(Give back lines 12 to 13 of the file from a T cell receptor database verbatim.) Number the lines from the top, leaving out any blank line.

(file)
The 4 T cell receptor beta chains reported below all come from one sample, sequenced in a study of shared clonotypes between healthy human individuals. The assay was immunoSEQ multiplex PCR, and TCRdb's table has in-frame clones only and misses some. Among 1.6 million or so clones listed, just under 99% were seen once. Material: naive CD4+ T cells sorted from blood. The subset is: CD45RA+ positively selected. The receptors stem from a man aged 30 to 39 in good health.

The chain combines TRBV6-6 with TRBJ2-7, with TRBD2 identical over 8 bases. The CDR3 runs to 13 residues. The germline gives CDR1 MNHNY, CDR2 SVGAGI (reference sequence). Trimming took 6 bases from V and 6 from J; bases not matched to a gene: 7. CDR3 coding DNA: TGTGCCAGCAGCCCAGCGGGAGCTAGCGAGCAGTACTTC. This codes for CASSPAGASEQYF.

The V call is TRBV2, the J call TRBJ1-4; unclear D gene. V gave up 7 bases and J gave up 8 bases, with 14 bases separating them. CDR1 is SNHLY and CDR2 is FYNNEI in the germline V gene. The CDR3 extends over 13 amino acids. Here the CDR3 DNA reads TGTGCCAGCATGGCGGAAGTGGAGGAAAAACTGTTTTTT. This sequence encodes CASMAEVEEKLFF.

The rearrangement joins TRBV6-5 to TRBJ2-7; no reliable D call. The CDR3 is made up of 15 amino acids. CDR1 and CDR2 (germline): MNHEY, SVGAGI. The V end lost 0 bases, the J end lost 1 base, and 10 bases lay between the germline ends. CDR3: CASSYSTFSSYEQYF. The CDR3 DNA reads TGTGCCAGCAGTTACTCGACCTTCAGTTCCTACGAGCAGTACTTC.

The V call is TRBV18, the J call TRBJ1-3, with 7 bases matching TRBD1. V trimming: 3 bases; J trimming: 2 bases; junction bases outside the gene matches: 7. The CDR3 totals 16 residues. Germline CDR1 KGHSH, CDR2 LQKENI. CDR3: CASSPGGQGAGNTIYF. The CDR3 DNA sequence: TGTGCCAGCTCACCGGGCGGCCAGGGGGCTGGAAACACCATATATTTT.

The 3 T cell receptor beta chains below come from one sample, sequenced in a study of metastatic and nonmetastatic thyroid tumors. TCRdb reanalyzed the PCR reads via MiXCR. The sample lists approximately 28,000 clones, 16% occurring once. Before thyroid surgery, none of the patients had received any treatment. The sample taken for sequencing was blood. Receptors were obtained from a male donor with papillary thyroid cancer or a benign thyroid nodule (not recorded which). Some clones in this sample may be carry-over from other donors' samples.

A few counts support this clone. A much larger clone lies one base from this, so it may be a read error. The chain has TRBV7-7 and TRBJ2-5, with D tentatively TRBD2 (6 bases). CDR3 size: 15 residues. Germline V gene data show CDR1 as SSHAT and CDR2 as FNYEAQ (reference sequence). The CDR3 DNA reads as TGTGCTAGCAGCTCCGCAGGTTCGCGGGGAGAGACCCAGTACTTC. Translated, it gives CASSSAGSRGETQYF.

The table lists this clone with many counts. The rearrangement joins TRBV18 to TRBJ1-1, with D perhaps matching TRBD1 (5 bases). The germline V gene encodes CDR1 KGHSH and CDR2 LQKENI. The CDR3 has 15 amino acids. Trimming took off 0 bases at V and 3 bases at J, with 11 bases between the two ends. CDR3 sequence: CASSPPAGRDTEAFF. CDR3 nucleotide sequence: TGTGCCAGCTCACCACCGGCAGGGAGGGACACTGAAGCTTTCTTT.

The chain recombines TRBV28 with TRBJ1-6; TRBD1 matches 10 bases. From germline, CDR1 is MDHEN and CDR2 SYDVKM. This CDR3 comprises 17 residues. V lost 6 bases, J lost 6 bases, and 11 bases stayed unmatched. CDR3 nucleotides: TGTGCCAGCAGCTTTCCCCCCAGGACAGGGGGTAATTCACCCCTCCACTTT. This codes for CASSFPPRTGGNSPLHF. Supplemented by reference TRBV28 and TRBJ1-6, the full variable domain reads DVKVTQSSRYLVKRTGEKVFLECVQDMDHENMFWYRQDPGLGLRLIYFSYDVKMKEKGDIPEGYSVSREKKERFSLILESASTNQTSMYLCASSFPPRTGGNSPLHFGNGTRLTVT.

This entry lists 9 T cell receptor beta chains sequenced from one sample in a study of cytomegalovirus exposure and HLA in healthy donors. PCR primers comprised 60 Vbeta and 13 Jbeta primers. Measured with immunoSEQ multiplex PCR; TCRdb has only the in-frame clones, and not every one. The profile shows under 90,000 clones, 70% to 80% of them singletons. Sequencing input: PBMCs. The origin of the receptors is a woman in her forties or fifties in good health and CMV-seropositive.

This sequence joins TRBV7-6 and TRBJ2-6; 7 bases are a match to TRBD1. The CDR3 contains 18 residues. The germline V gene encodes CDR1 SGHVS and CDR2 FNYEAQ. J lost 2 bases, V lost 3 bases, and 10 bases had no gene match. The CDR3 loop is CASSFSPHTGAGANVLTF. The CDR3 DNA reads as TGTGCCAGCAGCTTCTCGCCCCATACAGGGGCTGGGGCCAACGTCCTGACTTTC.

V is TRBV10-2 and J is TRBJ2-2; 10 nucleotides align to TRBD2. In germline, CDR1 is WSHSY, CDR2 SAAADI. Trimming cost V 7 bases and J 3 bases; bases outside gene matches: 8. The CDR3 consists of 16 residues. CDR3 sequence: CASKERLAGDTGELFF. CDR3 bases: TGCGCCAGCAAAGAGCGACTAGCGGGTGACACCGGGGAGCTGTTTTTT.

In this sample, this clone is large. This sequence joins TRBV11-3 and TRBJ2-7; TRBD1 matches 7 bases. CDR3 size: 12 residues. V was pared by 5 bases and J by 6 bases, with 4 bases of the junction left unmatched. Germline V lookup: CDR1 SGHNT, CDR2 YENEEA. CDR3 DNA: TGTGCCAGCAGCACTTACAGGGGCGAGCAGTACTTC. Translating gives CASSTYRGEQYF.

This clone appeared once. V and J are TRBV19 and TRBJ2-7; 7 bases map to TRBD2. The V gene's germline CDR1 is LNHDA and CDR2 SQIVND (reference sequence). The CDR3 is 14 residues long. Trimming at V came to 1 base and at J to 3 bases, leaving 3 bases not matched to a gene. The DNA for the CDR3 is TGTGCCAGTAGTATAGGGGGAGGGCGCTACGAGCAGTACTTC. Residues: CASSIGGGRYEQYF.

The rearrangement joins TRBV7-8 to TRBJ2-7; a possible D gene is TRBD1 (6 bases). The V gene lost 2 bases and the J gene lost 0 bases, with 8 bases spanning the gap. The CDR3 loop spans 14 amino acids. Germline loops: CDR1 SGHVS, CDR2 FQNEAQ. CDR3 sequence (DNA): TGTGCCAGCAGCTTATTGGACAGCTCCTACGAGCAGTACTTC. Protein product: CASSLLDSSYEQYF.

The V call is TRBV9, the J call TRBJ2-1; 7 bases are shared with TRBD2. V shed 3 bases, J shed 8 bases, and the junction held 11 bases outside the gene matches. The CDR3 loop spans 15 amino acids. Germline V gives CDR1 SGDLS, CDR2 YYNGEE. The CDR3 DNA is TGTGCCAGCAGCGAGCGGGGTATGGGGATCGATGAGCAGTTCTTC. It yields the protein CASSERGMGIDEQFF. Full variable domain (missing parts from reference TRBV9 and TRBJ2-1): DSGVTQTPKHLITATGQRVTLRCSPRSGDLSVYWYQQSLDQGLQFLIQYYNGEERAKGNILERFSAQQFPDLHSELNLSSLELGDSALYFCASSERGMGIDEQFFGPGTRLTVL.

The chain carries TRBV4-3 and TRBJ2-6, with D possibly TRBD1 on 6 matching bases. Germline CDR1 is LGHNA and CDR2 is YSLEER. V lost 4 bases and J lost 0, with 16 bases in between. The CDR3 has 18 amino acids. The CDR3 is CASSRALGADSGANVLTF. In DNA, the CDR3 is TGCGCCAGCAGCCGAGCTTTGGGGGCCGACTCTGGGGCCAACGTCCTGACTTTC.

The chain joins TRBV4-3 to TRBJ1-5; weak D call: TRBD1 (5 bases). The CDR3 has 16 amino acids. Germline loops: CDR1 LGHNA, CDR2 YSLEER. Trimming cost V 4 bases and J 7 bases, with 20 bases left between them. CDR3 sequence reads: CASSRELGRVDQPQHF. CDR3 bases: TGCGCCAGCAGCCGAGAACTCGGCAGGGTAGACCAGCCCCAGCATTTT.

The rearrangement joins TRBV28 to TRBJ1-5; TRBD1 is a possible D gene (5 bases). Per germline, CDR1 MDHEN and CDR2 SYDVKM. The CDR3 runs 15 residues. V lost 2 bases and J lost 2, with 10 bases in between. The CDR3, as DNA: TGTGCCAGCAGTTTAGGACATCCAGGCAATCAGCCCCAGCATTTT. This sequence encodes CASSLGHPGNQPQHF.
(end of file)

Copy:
V is TRBV10-2 and J is TRBJ2-2; 10 nucleotides align to TRBD2. In germline, CDR1 is WSHSY, CDR2 SAAADI. Trimming cost V 7 bases and J 3 bases; bases outside gene matches: 8. The CDR3 consists of 16 residues. CDR3 sequence: CASKERLAGDTGELFF. CDR3 bases: TGCGCCAGCAAAGAGCGACTAGCGGGTGACACCGGGGAGCTGTTTTTT.

In this sample, this clone is large. This sequence joins TRBV11-3 and TRBJ2-7; TRBD1 matches 7 bases. CDR3 size: 12 residues. V was pared by 5 bases and J by 6 bases, with 4 bases of the junction left unmatched. Germline V lookup: CDR1 SGHNT, CDR2 YENEEA. CDR3 DNA: TGTGCCAGCAGCACTTACAGGGGCGAGCAGTACTTC. Translating gives CASSTYRGEQYF.